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What Business Owners Should Know about Divorce and Property Division

Even the most basic divorce in which both spouses are on the same page and are committed to amicably negotiating the terms has its own complications. While most divorces are more challenging than this example, one of the factors that nearly universally complicates divorce is business ownership. If you own a business and are facing a divorce, you should not wait to consult with an experienced Virginia divorce attorney who has extensive experience successfully guiding these highly complicated cases toward beneficial resolutions. 

The Division of Marital Property: The Basics

In a Virginia divorce, the basics as they relate to the division of marital property include all the following:

  • Those assets that you acquire – as offset by those debts that you take on – during your marriage are considered marital property. It does not matter whose name is on the title or who made the purchase – if it came to you during your marriage, it’s almost certainly marital property. 
  • The only exception to the above rule is any gifts or inheritances that are made in your or your spouse’s name only during the course of your marriage.
  • Your marital property will be divided between you equitably – or fairly – upon divorce.
  • The separate property that you bring into your marriage with you will only remain separate if you keep it disentangled from your marital finances throughout the course of your marriage, which is a very high bar.
  • Even if you are able to keep an asset separate throughout the years of your marriage, any increase in its value will be considered marital. 

Owning a Separate Business

Even if you owned your business when you married and made sure to keep it strictly separate while you were married, there is still the matter of any increase in its value to contend with, and this is likely to require serious forensic valuation efforts. If any of the following, however, apply to your situation, your business is unlikely to stand as a separate asset in the eyes of the law:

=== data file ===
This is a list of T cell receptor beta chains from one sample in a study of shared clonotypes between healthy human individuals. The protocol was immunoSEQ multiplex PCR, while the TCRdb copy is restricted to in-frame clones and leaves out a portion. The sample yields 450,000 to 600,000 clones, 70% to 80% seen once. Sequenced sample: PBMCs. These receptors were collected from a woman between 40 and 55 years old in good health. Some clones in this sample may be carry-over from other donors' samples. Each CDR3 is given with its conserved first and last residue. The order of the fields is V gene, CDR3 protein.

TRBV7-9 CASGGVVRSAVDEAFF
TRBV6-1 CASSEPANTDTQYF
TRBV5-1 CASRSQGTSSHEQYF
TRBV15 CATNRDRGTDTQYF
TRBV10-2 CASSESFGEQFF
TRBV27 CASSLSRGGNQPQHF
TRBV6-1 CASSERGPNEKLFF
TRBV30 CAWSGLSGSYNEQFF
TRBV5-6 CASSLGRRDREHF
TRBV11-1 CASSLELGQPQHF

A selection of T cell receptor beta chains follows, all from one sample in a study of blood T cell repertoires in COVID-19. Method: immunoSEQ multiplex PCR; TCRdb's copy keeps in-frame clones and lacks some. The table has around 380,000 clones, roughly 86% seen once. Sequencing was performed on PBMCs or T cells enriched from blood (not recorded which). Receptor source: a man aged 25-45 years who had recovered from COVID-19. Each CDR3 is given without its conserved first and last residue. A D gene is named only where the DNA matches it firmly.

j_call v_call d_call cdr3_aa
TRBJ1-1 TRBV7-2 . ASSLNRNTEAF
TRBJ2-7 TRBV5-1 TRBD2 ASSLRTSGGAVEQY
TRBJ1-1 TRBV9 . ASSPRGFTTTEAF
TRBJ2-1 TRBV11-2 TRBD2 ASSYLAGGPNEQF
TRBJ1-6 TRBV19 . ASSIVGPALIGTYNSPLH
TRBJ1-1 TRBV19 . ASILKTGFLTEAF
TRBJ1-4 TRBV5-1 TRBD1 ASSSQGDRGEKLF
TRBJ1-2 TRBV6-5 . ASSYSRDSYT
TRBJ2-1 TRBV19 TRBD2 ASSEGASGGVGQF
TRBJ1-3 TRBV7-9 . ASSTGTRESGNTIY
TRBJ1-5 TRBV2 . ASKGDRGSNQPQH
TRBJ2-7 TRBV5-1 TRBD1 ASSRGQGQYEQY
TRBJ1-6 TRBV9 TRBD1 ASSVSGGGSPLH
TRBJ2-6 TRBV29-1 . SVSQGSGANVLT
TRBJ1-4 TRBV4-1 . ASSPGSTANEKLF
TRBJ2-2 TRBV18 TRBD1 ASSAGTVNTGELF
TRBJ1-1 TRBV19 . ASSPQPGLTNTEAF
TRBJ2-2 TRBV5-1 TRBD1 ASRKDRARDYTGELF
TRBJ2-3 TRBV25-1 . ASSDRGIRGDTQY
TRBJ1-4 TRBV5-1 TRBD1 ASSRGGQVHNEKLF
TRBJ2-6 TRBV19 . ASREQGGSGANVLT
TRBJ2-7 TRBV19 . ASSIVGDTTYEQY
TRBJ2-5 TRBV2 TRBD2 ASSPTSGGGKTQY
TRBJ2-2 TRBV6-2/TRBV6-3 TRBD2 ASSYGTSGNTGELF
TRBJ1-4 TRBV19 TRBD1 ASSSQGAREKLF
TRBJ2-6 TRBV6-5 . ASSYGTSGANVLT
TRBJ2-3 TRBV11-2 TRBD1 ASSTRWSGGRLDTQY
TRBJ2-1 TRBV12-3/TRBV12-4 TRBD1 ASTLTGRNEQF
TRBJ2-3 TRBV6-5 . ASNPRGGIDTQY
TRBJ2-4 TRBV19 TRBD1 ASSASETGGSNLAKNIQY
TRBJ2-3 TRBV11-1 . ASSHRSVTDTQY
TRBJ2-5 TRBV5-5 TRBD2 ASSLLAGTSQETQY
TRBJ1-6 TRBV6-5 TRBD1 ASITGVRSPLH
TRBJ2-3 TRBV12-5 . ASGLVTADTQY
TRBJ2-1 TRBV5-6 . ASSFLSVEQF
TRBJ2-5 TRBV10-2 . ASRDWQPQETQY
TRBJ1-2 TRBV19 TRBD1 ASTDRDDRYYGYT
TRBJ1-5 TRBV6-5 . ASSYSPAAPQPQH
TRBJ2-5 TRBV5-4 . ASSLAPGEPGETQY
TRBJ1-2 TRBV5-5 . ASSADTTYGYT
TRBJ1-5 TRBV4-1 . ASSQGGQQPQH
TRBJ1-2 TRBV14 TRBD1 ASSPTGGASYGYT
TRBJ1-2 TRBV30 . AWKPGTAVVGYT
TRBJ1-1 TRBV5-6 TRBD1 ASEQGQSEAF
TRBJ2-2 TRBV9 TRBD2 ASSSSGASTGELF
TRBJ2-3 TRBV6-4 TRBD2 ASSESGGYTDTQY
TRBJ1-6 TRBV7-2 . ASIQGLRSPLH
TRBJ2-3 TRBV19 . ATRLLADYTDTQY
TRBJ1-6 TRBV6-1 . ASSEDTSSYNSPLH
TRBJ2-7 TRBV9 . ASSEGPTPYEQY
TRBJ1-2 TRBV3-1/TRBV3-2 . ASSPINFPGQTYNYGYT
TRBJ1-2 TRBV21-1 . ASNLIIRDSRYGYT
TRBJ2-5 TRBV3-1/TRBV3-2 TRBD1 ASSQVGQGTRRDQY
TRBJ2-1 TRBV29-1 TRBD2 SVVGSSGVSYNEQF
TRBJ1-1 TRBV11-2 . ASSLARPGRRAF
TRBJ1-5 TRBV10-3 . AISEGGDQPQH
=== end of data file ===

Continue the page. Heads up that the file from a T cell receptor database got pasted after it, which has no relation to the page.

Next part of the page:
• If you invested family funds in the business 
  • If you run the business without paying yourself a fair working wage, which decreased your marital assets 
  • If your spouse helped out at the business or worked there
  • If you did not keep your business financials strictly separate

Owning a Business Together

If you and your spouse own the business together, one of you will likely need to be bought out and walk away from it upon divorce, which can add an additional layer of complications. Selling a business in order to divide the value is generally not a great answer, and one of you will likely also be losing his or her livelihood (or part of it) by walking away. Additionally, there is the matter of obtaining a mutually acceptable business valuation and the fact that a business can serve as a great vehicle for hiding assets. When you add it all up, there are more than enough complications to go around. 

An Experienced Virginia Divorce Attorney Has Your Back

The accomplished Virginia divorce attorneys at Mahoney Richmond Thurston, PLLC, understand the complexity of your situation and have the legal savvy to help. To learn more, please don’t put off contacting us today.

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